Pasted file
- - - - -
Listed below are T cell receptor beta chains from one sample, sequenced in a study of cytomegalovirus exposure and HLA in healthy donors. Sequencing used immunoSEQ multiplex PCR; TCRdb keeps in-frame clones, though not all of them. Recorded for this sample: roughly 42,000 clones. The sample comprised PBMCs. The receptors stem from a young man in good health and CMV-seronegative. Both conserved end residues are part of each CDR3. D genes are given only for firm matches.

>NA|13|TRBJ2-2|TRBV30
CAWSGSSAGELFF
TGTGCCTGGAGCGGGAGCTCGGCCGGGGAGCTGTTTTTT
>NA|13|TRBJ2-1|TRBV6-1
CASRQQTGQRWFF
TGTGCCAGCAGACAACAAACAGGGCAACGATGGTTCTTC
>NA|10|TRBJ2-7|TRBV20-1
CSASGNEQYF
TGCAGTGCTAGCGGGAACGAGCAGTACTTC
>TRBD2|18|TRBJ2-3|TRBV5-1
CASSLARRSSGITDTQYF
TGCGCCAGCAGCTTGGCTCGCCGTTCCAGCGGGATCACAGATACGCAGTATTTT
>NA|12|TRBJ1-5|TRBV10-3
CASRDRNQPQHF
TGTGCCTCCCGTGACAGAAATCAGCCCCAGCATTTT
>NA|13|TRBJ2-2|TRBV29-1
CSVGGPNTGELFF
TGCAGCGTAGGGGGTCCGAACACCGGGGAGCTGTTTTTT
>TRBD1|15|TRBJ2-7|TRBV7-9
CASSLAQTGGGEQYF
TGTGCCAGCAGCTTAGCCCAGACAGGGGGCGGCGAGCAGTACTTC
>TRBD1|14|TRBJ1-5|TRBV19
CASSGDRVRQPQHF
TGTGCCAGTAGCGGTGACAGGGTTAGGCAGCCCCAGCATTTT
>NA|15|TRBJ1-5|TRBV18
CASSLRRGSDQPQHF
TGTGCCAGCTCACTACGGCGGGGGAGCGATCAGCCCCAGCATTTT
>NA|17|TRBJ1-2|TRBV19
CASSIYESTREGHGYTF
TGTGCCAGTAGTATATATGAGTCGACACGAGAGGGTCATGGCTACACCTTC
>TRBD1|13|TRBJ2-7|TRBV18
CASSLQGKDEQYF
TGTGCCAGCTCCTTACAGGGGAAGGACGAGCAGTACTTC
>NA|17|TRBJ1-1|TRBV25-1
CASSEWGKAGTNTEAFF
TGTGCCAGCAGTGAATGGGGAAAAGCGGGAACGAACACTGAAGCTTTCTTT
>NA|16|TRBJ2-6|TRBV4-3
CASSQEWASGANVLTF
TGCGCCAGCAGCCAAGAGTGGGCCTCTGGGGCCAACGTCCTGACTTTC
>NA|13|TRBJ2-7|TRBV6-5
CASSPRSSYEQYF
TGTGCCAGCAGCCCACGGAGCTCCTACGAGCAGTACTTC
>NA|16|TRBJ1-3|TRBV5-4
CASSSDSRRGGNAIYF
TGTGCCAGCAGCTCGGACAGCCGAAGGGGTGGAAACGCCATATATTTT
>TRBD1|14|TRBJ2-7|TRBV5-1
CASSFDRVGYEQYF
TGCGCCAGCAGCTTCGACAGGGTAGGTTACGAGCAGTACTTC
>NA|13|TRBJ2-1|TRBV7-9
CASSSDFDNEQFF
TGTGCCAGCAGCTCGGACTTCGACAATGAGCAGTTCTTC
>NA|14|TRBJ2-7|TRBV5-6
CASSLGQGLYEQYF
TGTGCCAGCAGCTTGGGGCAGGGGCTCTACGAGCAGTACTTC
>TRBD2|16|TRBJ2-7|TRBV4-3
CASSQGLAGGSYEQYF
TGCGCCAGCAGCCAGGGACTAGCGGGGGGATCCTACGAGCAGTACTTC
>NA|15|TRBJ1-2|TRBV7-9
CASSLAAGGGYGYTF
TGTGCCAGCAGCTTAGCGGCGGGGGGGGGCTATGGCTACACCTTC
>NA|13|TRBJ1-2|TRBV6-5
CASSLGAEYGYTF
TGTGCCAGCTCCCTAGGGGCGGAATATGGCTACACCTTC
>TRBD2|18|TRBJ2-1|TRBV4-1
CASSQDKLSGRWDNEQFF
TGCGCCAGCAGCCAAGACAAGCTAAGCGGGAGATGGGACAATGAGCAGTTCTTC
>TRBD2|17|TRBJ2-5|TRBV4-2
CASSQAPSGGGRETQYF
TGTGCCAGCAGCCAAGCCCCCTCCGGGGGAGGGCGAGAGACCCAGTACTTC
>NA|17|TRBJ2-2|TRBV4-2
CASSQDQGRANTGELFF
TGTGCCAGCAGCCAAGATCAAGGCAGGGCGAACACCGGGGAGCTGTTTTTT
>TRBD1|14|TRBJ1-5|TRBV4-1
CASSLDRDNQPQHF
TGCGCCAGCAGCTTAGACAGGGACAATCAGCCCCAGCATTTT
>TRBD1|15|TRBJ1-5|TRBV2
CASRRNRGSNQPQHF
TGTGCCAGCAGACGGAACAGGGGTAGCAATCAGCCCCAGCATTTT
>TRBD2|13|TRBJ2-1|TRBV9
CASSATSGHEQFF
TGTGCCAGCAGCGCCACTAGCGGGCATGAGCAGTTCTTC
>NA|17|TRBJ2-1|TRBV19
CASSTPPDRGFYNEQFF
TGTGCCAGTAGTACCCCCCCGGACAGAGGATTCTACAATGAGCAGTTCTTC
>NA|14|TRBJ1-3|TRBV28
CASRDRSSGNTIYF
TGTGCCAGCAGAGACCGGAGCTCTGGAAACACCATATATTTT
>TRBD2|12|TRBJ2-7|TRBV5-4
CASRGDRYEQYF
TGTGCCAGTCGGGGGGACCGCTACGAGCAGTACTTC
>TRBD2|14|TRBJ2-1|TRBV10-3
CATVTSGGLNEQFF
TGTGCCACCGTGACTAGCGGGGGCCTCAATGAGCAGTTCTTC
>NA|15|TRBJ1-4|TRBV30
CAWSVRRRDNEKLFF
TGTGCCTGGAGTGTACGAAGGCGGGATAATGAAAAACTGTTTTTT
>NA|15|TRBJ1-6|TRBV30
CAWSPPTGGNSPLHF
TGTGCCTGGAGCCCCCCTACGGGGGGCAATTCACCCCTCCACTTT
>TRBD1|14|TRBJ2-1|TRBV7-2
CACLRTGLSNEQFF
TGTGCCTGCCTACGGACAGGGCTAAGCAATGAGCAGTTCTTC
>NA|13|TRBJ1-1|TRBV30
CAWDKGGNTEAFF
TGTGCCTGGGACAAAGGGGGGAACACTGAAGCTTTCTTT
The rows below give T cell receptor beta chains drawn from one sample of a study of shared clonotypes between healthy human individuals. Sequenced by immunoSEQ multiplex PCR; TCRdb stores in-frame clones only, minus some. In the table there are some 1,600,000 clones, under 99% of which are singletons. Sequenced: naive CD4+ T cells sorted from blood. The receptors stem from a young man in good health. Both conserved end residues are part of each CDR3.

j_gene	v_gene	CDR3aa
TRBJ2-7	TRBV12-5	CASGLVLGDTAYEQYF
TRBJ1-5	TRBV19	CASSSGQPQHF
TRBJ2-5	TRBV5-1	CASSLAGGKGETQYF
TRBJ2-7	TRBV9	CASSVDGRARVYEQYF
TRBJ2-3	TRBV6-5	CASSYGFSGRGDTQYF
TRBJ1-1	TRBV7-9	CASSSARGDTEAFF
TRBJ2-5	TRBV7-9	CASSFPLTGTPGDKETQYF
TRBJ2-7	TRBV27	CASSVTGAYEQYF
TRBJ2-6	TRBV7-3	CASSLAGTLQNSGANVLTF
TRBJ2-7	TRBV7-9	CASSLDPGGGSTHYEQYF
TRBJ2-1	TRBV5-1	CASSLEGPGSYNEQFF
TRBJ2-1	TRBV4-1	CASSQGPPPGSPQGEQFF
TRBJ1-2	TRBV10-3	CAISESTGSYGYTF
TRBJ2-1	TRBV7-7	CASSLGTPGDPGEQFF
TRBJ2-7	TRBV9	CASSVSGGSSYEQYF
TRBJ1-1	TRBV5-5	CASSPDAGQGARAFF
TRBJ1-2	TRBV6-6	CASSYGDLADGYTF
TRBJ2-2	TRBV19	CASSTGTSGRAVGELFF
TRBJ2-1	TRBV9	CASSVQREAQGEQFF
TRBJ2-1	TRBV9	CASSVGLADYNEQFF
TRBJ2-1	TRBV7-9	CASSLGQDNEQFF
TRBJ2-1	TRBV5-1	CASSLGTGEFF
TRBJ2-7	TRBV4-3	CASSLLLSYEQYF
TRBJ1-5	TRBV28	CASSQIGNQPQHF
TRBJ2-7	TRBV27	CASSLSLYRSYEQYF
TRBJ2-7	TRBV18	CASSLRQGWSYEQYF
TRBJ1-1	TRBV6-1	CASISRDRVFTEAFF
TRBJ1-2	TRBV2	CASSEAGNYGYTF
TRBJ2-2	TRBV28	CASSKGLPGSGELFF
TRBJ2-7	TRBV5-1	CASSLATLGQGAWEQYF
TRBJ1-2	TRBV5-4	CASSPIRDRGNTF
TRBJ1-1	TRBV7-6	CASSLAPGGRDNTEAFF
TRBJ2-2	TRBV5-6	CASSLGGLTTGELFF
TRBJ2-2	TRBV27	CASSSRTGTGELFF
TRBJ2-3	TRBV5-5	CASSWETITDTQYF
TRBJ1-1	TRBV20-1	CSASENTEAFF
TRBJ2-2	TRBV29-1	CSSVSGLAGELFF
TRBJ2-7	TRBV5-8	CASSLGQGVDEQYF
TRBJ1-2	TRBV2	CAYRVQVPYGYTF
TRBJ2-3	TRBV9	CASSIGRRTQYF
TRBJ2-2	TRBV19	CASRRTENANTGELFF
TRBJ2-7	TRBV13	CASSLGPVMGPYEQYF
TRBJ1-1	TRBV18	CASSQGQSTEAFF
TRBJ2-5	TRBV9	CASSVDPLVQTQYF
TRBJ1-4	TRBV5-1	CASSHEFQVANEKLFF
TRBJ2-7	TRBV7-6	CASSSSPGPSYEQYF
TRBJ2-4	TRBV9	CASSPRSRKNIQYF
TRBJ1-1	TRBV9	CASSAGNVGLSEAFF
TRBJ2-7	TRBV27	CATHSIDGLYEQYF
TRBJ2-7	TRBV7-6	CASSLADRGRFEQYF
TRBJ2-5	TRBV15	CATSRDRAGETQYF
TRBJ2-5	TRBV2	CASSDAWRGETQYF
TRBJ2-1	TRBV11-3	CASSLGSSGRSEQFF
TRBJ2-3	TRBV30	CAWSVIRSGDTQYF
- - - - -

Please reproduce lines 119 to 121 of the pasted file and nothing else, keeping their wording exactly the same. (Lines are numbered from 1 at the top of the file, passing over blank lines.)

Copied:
TRBJ2-1	TRBV5-1	CASSLEGPGSYNEQFF
TRBJ2-1	TRBV4-1	CASSQGPPPGSPQGEQFF
TRBJ1-2	TRBV10-3	CAISESTGSYGYTF